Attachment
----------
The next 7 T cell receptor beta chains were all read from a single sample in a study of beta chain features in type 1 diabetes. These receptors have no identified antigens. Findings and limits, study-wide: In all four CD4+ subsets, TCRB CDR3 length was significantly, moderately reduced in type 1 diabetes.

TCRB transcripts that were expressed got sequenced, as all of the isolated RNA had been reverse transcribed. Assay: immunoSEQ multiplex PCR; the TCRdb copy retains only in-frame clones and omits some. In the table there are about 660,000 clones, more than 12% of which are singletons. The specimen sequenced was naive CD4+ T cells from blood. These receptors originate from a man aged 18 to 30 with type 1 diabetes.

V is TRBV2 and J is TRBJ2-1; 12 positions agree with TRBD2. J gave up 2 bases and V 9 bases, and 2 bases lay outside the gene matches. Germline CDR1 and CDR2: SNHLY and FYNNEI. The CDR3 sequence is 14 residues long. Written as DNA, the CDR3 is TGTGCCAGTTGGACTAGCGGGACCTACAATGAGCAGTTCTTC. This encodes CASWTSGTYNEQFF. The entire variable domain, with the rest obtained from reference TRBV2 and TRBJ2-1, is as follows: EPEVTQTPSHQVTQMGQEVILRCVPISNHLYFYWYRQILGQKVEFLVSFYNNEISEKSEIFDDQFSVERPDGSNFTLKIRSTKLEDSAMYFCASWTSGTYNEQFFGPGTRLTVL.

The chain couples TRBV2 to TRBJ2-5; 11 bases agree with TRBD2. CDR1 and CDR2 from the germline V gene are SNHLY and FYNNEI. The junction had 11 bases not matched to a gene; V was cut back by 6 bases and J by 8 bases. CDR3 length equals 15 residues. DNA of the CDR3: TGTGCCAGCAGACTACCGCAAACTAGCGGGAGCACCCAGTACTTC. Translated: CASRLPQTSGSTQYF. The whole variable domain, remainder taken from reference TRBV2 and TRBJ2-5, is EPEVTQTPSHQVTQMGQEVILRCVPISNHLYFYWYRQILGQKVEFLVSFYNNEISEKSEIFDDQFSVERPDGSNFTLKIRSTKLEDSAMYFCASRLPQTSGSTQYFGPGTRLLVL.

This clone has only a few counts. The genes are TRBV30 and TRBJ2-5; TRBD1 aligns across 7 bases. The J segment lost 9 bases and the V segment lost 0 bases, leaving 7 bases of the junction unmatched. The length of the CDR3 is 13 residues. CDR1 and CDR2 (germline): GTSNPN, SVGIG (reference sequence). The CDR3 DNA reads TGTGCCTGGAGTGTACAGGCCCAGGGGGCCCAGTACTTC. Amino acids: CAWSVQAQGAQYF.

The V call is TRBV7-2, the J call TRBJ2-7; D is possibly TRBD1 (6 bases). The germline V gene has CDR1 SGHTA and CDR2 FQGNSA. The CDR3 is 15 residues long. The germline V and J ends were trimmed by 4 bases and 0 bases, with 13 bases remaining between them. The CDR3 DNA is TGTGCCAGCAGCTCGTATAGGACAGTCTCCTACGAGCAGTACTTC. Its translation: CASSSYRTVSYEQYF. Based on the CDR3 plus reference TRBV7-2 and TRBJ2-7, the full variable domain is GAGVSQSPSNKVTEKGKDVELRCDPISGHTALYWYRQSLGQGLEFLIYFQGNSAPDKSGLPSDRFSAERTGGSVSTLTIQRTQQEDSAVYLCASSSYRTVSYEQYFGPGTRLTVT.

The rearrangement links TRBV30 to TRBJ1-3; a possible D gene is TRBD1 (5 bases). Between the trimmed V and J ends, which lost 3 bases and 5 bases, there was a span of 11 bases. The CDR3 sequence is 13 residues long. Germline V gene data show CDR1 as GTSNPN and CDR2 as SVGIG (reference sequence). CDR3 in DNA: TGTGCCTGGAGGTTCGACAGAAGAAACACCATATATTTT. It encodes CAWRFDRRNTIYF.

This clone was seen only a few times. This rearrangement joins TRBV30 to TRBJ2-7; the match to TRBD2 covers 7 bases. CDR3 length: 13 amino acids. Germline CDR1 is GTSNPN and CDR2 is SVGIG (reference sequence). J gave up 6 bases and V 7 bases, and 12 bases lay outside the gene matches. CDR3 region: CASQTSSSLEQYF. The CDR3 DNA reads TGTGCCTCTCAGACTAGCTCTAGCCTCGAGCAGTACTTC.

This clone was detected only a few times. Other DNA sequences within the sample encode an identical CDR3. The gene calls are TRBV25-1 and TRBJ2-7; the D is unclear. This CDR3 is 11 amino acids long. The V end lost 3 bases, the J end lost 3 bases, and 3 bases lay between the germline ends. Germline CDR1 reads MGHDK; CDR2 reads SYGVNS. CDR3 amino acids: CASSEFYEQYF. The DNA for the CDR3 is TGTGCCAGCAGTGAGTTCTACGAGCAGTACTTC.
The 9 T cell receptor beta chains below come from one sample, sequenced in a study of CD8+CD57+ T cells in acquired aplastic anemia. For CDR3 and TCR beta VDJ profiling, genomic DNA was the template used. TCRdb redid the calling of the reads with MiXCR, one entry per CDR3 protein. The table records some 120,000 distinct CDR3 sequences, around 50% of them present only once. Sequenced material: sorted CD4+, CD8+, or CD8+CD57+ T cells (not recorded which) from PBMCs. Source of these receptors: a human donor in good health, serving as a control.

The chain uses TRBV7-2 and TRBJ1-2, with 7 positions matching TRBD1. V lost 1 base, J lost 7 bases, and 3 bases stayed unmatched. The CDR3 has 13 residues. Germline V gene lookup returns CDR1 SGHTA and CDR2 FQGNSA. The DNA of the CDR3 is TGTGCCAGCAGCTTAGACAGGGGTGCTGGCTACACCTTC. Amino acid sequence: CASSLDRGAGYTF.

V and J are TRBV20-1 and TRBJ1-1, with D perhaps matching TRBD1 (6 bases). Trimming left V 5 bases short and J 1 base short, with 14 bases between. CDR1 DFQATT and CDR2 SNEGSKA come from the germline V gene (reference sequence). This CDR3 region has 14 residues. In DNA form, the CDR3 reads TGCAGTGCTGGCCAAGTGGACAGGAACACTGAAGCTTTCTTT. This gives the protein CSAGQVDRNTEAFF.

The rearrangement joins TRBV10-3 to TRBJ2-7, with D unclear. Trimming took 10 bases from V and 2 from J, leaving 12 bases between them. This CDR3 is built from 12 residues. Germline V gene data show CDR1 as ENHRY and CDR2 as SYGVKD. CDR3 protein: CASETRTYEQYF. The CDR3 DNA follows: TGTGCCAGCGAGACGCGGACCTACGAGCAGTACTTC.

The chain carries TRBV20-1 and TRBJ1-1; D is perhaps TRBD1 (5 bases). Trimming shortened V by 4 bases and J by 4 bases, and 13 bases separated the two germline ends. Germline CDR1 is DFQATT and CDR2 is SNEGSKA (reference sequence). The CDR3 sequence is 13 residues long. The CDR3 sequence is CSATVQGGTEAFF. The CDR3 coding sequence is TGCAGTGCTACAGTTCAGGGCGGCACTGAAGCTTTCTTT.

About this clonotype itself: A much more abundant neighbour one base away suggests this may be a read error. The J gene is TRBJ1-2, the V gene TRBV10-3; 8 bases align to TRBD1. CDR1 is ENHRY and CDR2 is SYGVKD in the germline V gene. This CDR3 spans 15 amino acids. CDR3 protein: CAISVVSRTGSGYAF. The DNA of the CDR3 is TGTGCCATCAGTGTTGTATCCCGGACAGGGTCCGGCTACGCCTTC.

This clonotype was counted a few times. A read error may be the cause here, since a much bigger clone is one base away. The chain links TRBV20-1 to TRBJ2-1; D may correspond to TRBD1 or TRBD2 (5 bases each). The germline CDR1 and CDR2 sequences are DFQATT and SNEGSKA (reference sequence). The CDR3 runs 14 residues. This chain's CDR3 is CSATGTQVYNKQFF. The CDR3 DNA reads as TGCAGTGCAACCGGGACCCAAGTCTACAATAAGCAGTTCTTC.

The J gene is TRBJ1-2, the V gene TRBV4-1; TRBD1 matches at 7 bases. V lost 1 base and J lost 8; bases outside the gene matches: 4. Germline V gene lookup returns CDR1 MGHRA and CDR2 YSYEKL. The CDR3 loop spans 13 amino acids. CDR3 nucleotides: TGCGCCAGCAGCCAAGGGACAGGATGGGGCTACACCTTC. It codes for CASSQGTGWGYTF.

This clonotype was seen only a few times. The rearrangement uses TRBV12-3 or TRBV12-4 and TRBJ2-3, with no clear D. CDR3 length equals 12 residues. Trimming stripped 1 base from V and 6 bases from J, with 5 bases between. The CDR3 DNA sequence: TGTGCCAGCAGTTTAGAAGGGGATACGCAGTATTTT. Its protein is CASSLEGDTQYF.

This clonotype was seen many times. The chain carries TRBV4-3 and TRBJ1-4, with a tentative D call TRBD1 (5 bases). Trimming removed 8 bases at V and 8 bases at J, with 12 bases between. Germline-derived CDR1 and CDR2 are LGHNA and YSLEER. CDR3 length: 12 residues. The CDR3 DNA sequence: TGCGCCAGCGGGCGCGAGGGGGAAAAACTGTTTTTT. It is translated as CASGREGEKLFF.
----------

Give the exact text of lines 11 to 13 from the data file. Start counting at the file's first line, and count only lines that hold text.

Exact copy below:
The chain uses TRBV7-2 and TRBJ1-2, with 7 positions matching TRBD1. V lost 1 base, J lost 7 bases, and 3 bases stayed unmatched. The CDR3 has 13 residues. Germline V gene lookup returns CDR1 SGHTA and CDR2 FQGNSA. The DNA of the CDR3 is TGTGCCAGCAGCTTAGACAGGGGTGCTGGCTACACCTTC. Amino acid sequence: CASSLDRGAGYTF.

V and J are TRBV20-1 and TRBJ1-1, with D perhaps matching TRBD1 (6 bases). Trimming left V 5 bases short and J 1 base short, with 14 bases between. CDR1 DFQATT and CDR2 SNEGSKA come from the germline V gene (reference sequence). This CDR3 region has 14 residues. In DNA form, the CDR3 reads TGCAGTGCTGGCCAAGTGGACAGGAACACTGAAGCTTTCTTT. This gives the protein CSAGQVDRNTEAFF.

The rearrangement joins TRBV10-3 to TRBJ2-7, with D unclear. Trimming took 10 bases from V and 2 from J, leaving 12 bases between them. This CDR3 is built from 12 residues. Germline V gene data show CDR1 as ENHRY and CDR2 as SYGVKD. CDR3 protein: CASETRTYEQYF. The CDR3 DNA follows: TGTGCCAGCGAGACGCGGACCTACGAGCAGTACTTC.